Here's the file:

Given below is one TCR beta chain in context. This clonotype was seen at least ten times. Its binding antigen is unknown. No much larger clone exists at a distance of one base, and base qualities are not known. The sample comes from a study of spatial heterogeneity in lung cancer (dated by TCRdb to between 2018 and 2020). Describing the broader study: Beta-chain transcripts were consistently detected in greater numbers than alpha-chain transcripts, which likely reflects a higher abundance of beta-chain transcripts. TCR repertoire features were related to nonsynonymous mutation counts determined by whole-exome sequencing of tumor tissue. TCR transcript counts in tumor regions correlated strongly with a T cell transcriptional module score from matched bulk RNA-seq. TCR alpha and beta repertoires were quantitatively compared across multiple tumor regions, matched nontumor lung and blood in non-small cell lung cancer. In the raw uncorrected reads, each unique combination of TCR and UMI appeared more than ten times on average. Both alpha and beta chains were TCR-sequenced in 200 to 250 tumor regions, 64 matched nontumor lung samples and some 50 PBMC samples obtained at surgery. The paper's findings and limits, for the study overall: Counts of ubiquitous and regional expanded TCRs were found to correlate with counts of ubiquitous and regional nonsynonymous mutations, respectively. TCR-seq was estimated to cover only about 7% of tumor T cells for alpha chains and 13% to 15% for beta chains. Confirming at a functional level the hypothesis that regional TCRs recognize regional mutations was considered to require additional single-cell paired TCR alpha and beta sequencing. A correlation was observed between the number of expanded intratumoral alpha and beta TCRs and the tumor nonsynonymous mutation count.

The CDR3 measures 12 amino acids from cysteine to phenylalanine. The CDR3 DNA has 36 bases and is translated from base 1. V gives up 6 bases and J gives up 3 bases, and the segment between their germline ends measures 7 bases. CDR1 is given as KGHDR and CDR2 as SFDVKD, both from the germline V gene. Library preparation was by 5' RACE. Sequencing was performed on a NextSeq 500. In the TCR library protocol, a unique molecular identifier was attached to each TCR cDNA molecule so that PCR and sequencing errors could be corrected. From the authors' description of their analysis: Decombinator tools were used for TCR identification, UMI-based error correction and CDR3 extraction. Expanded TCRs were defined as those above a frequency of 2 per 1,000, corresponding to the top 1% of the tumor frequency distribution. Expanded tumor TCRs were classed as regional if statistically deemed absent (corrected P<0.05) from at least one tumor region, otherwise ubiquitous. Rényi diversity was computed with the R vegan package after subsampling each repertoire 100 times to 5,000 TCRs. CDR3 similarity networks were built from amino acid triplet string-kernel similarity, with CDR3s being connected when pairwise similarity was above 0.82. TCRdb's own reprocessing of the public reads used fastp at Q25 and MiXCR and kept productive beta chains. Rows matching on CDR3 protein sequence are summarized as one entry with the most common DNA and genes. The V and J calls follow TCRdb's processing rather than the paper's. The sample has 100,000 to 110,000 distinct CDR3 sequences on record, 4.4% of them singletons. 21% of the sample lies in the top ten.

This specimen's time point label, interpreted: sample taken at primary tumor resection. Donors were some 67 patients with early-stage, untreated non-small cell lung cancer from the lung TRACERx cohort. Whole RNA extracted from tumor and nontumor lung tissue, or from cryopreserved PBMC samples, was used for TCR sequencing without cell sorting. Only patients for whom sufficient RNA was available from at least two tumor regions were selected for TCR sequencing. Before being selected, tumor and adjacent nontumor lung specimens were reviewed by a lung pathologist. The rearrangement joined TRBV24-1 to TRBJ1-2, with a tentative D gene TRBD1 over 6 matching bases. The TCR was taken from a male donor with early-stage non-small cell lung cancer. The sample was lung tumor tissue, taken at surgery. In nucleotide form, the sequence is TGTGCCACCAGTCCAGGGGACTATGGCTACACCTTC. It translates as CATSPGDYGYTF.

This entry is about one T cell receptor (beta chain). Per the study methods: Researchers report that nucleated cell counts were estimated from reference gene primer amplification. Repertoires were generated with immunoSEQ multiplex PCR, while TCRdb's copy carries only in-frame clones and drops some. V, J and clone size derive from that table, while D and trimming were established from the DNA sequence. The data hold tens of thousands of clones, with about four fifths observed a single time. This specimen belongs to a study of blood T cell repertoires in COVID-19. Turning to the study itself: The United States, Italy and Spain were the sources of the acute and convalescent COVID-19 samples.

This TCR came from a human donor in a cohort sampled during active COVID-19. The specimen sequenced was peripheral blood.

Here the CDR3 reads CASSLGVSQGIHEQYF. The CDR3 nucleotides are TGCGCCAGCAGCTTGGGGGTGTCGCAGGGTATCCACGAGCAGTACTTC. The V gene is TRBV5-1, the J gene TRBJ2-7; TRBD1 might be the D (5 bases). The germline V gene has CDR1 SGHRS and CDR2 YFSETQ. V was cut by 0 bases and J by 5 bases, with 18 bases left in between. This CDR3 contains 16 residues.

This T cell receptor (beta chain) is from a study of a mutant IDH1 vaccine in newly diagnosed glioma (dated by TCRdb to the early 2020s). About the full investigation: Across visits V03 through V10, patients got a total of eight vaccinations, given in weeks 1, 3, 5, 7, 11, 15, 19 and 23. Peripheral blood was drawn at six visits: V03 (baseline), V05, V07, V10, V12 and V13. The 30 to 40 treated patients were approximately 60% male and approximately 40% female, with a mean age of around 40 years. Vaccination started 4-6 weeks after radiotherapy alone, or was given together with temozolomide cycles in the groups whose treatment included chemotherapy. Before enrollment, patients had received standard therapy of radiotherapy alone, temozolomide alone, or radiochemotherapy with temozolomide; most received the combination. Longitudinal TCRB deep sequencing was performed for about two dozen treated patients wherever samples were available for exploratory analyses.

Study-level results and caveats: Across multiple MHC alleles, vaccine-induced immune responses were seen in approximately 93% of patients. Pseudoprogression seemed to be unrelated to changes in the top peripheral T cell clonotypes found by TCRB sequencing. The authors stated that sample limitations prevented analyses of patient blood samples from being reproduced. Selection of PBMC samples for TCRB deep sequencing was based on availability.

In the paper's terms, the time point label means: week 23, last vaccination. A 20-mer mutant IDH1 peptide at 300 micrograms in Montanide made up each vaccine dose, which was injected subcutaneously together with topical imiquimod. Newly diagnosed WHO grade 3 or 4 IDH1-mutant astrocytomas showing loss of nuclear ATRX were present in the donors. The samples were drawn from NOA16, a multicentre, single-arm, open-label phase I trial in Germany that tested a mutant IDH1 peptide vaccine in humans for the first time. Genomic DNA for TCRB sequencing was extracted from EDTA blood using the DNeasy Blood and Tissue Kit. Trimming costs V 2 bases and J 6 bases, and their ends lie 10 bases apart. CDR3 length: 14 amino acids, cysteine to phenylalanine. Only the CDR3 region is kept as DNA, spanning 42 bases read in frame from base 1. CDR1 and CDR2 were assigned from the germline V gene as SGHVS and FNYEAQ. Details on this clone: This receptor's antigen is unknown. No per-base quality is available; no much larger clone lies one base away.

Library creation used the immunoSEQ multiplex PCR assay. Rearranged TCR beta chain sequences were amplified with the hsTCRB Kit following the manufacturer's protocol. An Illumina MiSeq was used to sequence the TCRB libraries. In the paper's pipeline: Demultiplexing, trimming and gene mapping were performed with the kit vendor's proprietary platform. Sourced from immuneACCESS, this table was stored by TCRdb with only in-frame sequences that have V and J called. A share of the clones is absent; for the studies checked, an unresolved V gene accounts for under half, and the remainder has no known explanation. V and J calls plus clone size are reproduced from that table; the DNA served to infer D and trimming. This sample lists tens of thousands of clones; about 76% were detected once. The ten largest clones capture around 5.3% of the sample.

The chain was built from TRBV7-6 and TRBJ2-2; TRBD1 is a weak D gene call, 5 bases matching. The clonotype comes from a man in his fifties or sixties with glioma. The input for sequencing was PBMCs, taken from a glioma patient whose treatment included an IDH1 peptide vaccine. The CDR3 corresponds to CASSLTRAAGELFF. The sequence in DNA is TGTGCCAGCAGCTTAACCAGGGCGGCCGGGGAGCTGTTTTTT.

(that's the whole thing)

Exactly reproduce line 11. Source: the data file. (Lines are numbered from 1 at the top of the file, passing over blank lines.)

The chain was built from TRBV7-6 and TRBJ2-2; TRBD1 is a weak D gene call, 5 bases matching. The clonotype comes from a man in his fifties or sixties with glioma. The input for sequencing was PBMCs, taken from a glioma patient whose treatment included an IDH1 peptide vaccine. The CDR3 corresponds to CASSLTRAAGELFF. The sequence in DNA is TGTGCCAGCAGCTTAACCAGGGCGGCCGGGGAGCTGTTTTTT.